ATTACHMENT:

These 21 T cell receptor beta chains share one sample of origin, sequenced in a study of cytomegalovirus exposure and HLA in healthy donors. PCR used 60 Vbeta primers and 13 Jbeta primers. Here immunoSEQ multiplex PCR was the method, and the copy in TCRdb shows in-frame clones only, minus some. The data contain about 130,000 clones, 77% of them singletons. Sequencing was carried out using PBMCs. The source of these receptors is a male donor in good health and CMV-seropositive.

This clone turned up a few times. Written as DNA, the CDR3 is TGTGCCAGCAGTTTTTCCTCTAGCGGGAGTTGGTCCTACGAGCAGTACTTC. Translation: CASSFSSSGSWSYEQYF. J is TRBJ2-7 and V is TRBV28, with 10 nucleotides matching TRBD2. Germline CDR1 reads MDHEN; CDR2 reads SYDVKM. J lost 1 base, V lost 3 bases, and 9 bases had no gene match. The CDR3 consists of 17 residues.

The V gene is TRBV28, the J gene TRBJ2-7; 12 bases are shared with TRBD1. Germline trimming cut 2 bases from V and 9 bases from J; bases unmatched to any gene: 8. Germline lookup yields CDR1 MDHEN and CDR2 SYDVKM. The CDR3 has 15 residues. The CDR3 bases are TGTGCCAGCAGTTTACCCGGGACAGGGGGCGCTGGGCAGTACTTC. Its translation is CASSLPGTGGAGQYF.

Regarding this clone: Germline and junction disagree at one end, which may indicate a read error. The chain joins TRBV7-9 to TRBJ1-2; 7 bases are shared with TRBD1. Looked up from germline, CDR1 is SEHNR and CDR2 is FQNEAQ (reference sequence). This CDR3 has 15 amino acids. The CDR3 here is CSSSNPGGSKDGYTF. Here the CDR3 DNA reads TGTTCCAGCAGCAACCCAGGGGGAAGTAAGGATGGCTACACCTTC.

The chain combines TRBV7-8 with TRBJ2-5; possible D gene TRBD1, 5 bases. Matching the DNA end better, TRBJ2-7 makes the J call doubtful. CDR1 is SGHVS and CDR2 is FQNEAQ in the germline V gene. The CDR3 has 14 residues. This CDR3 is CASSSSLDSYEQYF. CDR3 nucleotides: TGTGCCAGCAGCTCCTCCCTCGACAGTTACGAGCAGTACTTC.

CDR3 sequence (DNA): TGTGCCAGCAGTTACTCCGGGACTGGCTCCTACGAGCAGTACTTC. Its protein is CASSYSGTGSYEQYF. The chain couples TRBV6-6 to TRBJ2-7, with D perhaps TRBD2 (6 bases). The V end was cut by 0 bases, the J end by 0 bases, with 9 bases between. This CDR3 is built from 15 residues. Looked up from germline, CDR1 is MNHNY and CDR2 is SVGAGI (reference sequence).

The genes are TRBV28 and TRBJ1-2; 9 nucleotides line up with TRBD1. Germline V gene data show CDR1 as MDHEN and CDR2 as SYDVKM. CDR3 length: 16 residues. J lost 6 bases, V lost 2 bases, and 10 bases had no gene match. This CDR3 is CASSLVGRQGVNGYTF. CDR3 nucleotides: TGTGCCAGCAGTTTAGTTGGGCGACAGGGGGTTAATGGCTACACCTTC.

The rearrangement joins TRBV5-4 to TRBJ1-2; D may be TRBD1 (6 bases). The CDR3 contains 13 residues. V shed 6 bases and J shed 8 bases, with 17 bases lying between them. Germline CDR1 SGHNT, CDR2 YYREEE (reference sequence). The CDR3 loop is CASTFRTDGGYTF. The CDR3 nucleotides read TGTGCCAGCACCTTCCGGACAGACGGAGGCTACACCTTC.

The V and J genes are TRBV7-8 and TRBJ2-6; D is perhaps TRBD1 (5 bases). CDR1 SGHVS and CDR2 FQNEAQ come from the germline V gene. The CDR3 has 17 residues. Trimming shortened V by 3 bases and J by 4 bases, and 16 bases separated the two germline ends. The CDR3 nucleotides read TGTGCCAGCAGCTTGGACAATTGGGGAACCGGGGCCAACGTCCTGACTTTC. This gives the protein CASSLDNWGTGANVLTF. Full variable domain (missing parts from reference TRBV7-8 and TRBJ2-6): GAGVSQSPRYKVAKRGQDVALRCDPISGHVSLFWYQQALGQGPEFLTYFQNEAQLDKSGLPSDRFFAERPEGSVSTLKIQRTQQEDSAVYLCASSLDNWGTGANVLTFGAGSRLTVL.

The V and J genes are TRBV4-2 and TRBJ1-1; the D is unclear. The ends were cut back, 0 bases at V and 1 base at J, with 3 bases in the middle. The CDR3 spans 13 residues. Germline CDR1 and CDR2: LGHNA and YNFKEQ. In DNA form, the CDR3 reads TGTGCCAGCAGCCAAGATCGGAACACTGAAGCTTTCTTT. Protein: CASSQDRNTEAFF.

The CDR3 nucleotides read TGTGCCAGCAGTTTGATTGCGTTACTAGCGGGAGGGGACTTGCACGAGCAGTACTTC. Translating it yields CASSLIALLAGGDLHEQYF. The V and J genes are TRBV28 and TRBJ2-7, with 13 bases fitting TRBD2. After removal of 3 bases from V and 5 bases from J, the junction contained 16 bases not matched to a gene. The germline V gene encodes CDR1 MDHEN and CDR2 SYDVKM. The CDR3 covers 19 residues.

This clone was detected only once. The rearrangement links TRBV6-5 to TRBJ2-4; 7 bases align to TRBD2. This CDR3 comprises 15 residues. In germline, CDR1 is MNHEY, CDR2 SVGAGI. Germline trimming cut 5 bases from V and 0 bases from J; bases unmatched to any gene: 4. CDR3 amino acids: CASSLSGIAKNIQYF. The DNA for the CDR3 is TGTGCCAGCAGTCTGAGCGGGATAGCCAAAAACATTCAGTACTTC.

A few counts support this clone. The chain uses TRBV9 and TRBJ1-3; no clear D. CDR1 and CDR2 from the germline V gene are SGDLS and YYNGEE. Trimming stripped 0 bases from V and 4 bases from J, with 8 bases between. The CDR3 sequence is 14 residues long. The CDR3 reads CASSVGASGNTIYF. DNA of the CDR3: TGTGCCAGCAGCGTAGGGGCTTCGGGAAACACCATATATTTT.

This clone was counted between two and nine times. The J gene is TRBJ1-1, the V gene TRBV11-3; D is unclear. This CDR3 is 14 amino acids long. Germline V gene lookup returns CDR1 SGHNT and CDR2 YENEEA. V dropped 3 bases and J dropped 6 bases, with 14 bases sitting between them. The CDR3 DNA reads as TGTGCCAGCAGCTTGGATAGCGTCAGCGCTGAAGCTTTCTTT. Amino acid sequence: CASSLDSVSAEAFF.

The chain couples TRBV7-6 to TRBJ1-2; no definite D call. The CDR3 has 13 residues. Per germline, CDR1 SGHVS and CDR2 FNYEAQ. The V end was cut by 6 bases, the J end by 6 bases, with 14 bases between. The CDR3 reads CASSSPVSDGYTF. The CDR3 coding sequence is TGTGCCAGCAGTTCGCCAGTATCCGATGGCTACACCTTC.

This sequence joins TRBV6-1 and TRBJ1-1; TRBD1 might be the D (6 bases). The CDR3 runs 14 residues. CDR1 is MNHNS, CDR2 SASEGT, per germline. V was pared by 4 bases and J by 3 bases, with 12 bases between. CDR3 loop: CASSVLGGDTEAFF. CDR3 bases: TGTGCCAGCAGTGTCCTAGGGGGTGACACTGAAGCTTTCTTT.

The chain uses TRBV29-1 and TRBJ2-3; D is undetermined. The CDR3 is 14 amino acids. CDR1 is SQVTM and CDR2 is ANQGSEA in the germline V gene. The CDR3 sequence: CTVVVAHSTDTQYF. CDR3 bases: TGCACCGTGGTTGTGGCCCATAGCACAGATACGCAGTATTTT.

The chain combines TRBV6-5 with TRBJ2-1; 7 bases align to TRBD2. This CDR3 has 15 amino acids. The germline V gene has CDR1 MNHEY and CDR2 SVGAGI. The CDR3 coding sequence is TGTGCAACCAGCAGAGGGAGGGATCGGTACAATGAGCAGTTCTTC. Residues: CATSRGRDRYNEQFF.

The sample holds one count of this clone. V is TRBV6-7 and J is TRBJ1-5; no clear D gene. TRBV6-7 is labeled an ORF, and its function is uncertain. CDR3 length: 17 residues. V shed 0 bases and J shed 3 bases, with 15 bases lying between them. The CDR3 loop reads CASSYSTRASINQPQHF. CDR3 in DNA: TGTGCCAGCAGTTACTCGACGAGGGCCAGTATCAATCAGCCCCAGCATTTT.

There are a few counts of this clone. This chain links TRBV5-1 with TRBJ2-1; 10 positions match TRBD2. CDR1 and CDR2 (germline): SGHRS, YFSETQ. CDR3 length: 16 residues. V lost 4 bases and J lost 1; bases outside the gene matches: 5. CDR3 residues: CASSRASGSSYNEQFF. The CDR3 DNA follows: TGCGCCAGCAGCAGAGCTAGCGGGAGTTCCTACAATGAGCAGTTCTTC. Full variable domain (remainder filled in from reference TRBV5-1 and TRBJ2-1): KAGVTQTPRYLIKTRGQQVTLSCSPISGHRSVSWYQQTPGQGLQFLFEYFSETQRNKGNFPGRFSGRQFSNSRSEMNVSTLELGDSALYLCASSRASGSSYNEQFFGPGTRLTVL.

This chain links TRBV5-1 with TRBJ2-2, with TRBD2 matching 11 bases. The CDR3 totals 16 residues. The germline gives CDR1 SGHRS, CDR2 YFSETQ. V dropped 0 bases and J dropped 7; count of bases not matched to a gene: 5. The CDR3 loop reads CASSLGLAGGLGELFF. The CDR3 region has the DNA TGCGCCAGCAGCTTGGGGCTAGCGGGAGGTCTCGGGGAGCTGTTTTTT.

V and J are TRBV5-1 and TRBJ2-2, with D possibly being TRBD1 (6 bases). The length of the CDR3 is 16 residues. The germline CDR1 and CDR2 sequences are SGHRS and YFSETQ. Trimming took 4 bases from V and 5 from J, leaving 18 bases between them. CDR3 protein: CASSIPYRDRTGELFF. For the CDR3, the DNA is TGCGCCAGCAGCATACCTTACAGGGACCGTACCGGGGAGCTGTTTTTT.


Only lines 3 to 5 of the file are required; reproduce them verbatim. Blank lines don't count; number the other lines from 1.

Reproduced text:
The V gene is TRBV28, the J gene TRBJ2-7; 12 bases are shared with TRBD1. Germline trimming cut 2 bases from V and 9 bases from J; bases unmatched to any gene: 8. Germline lookup yields CDR1 MDHEN and CDR2 SYDVKM. The CDR3 has 15 residues. The CDR3 bases are TGTGCCAGCAGTTTACCCGGGACAGGGGGCGCTGGGCAGTACTTC. Its translation is CASSLPGTGGAGQYF.

Regarding this clone: Germline and junction disagree at one end, which may indicate a read error. The chain joins TRBV7-9 to TRBJ1-2; 7 bases are shared with TRBD1. Looked up from germline, CDR1 is SEHNR and CDR2 is FQNEAQ (reference sequence). This CDR3 has 15 amino acids. The CDR3 here is CSSSNPGGSKDGYTF. Here the CDR3 DNA reads TGTTCCAGCAGCAACCCAGGGGGAAGTAAGGATGGCTACACCTTC.

The chain combines TRBV7-8 with TRBJ2-5; possible D gene TRBD1, 5 bases. Matching the DNA end better, TRBJ2-7 makes the J call doubtful. CDR1 is SGHVS and CDR2 is FQNEAQ in the germline V gene. The CDR3 has 14 residues. This CDR3 is CASSSSLDSYEQYF. CDR3 nucleotides: TGTGCCAGCAGCTCCTCCCTCGACAGTTACGAGCAGTACTTC.